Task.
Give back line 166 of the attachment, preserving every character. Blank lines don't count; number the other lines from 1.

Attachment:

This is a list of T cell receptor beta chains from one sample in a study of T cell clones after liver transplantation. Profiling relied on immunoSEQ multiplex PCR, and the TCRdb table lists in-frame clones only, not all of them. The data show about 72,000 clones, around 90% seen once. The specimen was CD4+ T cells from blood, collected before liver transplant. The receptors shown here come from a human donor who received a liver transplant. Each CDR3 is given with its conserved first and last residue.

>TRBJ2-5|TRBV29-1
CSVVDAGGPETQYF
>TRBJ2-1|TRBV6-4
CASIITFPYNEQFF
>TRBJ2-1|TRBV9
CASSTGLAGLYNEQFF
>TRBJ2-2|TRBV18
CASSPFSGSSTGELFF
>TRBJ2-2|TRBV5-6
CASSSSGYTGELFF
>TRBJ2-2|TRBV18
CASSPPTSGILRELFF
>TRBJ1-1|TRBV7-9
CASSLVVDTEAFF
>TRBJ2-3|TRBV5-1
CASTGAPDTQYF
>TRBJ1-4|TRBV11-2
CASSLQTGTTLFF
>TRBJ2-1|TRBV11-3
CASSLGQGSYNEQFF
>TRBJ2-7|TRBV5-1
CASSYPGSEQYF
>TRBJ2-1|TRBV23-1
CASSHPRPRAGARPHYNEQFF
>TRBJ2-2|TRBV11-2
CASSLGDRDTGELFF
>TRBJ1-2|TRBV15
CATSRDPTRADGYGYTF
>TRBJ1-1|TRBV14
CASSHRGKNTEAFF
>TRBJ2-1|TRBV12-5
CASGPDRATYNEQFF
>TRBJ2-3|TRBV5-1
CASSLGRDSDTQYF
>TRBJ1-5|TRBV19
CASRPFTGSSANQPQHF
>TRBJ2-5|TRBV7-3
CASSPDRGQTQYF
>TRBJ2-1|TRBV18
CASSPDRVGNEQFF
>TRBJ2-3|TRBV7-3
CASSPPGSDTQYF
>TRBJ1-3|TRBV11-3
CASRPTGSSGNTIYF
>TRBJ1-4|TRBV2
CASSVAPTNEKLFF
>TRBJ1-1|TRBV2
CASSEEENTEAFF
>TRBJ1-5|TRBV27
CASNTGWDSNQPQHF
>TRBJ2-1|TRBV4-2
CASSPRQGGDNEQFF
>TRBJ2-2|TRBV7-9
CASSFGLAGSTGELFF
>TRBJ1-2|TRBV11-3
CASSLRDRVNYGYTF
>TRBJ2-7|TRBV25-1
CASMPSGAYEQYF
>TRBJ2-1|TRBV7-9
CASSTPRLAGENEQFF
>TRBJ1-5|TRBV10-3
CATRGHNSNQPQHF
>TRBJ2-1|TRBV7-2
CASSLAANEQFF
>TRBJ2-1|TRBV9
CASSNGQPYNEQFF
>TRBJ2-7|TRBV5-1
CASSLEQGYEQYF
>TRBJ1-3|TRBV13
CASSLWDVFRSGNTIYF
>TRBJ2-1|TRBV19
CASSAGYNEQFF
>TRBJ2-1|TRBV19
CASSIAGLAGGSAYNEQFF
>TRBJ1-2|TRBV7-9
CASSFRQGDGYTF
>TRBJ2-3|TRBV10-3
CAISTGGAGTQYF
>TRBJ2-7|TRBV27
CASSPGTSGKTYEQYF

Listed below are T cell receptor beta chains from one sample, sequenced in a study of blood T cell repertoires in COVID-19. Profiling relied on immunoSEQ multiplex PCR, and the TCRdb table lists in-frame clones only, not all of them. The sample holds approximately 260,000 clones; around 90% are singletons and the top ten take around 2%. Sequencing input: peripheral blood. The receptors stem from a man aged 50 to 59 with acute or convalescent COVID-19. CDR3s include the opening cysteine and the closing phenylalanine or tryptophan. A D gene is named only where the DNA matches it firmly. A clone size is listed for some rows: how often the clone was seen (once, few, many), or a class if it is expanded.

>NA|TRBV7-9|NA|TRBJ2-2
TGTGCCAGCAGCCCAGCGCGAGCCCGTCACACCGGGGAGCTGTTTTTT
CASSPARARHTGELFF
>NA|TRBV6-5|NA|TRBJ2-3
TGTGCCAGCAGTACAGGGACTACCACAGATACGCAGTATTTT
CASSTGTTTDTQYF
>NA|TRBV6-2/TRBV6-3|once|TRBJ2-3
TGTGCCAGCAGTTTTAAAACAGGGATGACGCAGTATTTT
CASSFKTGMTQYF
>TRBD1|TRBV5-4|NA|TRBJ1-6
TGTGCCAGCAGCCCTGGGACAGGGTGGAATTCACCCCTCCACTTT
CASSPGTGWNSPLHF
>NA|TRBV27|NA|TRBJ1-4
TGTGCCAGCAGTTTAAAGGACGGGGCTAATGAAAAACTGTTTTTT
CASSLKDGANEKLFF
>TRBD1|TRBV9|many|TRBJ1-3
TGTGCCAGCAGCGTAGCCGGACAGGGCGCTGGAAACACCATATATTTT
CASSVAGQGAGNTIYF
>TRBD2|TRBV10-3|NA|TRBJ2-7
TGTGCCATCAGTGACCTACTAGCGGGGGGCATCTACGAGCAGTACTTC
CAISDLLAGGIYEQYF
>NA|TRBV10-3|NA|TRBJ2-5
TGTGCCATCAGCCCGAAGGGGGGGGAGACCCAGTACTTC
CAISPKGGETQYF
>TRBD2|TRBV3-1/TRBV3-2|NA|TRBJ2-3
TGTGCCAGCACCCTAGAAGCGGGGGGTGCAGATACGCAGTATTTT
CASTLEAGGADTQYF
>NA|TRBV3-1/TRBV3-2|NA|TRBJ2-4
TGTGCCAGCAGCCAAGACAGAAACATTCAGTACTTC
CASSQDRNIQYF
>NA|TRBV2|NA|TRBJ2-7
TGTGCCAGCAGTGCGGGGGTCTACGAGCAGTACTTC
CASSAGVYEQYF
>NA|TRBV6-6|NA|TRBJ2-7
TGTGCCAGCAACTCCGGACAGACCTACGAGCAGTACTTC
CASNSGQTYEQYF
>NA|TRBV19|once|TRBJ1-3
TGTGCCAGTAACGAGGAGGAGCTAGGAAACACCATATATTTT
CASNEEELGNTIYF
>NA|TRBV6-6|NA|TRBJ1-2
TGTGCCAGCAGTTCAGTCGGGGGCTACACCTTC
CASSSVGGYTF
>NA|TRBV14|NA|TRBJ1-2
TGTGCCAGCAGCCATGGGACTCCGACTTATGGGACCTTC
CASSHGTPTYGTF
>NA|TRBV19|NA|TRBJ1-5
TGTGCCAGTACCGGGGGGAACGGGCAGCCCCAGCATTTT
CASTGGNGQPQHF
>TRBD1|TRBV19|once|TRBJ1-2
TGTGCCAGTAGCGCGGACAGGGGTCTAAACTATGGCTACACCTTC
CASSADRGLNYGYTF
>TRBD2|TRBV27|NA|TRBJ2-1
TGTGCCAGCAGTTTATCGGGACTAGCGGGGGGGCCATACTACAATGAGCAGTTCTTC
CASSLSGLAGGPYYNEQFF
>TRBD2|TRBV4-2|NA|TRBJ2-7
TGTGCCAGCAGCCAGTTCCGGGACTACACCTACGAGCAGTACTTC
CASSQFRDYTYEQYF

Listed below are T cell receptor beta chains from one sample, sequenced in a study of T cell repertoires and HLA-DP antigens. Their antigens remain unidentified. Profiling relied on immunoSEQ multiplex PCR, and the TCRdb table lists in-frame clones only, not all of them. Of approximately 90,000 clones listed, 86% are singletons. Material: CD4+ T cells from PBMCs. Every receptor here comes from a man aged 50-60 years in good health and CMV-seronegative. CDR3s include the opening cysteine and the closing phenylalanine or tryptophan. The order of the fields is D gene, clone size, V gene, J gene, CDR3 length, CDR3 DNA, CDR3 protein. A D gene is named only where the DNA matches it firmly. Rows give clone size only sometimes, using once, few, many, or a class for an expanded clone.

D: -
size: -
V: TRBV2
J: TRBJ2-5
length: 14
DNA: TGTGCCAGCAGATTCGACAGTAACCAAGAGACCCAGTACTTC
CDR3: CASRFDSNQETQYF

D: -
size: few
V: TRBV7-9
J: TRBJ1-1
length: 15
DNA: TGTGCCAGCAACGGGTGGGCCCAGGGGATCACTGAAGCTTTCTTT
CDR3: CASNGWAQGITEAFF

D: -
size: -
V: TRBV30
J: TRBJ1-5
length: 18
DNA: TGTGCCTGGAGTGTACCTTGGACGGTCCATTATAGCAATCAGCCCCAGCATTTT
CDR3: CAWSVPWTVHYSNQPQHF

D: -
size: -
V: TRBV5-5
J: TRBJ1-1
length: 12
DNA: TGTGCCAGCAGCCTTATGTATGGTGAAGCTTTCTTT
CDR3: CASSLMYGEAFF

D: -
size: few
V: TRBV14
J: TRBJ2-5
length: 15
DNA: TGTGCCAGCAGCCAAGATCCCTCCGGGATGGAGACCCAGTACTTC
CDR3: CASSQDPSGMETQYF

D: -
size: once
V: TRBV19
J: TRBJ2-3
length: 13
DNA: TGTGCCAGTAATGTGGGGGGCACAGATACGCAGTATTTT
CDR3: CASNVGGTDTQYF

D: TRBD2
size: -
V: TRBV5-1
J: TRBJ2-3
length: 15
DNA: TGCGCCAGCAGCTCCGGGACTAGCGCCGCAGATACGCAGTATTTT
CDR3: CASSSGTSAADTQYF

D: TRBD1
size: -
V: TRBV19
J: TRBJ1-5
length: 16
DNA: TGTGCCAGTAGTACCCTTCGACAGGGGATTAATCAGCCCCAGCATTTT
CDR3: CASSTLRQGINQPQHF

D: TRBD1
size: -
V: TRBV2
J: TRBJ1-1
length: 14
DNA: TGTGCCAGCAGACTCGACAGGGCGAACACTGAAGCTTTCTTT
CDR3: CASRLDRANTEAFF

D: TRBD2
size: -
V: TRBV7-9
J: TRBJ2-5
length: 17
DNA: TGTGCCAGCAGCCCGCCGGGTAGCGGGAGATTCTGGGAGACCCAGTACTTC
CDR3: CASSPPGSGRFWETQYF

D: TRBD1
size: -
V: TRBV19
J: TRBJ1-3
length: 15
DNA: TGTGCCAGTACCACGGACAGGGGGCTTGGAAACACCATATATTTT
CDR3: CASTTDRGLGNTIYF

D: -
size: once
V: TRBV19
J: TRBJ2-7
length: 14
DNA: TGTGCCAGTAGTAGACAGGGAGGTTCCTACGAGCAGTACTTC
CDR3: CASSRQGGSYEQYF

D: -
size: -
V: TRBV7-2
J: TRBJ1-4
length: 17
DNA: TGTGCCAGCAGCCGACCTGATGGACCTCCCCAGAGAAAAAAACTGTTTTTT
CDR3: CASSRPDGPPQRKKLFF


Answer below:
length: 12